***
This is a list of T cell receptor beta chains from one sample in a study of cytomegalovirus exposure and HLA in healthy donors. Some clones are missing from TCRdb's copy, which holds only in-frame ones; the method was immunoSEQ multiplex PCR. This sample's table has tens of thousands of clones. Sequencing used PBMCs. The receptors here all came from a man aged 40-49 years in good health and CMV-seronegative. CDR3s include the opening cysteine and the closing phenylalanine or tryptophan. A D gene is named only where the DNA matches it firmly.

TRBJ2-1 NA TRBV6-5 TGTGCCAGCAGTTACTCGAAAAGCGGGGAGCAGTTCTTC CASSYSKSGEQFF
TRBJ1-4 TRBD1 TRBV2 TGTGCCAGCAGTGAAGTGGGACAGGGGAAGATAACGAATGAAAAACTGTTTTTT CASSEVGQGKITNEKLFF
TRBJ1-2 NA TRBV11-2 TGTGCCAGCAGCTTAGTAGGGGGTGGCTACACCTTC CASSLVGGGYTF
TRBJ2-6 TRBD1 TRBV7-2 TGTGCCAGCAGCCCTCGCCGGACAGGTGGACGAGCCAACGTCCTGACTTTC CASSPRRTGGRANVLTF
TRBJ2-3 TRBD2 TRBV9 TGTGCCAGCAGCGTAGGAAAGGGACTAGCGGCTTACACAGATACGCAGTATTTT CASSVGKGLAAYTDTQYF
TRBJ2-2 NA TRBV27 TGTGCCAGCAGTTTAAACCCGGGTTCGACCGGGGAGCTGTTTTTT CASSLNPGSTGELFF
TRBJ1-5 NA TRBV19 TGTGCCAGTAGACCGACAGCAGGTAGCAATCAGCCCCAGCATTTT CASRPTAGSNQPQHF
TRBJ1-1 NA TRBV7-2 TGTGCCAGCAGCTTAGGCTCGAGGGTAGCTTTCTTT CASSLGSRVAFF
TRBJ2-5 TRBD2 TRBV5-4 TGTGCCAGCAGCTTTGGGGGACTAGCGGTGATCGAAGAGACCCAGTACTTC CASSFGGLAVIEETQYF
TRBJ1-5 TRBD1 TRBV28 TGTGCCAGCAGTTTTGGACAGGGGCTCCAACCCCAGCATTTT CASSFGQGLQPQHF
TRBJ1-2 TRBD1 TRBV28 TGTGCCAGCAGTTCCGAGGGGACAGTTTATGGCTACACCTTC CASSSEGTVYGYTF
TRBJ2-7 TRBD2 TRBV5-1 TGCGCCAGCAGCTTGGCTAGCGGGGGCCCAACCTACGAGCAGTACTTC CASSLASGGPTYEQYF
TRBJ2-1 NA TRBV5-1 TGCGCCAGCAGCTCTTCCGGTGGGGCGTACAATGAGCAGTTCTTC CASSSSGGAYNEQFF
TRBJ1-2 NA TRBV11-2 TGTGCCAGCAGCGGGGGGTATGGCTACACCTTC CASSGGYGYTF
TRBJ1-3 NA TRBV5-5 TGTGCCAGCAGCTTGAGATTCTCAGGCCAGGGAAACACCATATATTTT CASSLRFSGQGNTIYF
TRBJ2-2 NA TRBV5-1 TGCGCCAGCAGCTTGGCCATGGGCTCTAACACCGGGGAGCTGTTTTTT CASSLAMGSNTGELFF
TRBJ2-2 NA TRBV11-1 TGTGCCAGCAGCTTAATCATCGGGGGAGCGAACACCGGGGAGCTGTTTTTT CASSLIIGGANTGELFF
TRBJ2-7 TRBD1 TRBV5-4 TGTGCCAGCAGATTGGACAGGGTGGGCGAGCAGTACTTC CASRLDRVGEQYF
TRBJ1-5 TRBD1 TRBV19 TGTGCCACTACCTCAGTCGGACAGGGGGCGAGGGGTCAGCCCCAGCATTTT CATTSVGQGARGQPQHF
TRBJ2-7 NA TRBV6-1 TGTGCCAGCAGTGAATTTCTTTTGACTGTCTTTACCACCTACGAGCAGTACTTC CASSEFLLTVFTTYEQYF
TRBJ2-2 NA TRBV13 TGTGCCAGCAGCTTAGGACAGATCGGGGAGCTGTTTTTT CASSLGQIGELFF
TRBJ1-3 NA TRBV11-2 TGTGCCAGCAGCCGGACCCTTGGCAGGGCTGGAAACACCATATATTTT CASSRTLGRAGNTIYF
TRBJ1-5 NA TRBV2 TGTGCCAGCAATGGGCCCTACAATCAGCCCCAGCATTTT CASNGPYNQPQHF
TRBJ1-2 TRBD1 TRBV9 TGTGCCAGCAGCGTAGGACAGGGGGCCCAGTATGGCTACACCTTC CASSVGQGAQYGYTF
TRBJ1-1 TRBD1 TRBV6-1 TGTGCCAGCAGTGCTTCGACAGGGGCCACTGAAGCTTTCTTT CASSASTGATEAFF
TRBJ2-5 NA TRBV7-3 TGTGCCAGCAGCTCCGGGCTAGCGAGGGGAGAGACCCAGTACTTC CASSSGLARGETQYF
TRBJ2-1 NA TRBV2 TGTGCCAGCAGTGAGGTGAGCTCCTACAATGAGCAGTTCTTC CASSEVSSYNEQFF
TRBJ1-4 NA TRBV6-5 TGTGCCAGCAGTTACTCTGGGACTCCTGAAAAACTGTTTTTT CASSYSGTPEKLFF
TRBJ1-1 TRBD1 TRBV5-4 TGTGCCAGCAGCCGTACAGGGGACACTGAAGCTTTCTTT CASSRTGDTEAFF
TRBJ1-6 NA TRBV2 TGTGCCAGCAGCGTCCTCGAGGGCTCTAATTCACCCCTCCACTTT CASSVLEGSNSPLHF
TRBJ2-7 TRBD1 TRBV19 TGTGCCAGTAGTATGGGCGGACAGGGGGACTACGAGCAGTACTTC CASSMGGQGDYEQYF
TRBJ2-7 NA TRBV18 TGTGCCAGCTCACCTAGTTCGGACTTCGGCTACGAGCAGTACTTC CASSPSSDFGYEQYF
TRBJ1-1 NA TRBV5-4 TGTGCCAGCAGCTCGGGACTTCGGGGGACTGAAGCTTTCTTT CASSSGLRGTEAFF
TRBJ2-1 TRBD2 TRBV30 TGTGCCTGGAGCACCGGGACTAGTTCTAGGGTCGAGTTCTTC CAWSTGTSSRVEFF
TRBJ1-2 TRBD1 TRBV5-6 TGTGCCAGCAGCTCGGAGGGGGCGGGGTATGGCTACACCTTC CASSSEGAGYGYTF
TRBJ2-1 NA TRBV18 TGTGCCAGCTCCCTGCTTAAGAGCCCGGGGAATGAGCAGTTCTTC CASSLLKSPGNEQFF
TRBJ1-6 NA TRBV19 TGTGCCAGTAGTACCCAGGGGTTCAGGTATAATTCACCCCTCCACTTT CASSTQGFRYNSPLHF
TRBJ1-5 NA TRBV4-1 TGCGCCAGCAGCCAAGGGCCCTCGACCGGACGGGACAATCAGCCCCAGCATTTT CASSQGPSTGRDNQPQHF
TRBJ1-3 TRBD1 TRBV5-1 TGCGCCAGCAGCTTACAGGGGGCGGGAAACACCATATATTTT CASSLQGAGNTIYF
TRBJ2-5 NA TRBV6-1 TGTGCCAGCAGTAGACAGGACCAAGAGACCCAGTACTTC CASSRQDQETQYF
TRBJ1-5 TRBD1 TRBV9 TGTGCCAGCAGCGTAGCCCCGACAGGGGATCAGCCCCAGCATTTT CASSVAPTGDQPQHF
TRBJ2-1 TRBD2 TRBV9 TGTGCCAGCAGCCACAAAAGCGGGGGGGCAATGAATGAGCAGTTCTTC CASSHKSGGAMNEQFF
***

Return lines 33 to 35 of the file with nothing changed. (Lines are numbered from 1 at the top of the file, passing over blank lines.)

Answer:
TRBJ2-7 NA TRBV18 TGTGCCAGCTCACCTAGTTCGGACTTCGGCTACGAGCAGTACTTC CASSPSSDFGYEQYF
TRBJ1-1 NA TRBV5-4 TGTGCCAGCAGCTCGGGACTTCGGGGGACTGAAGCTTTCTTT CASSSGLRGTEAFF
TRBJ2-1 TRBD2 TRBV30 TGTGCCTGGAGCACCGGGACTAGTTCTAGGGTCGAGTTCTTC CAWSTGTSSRVEFF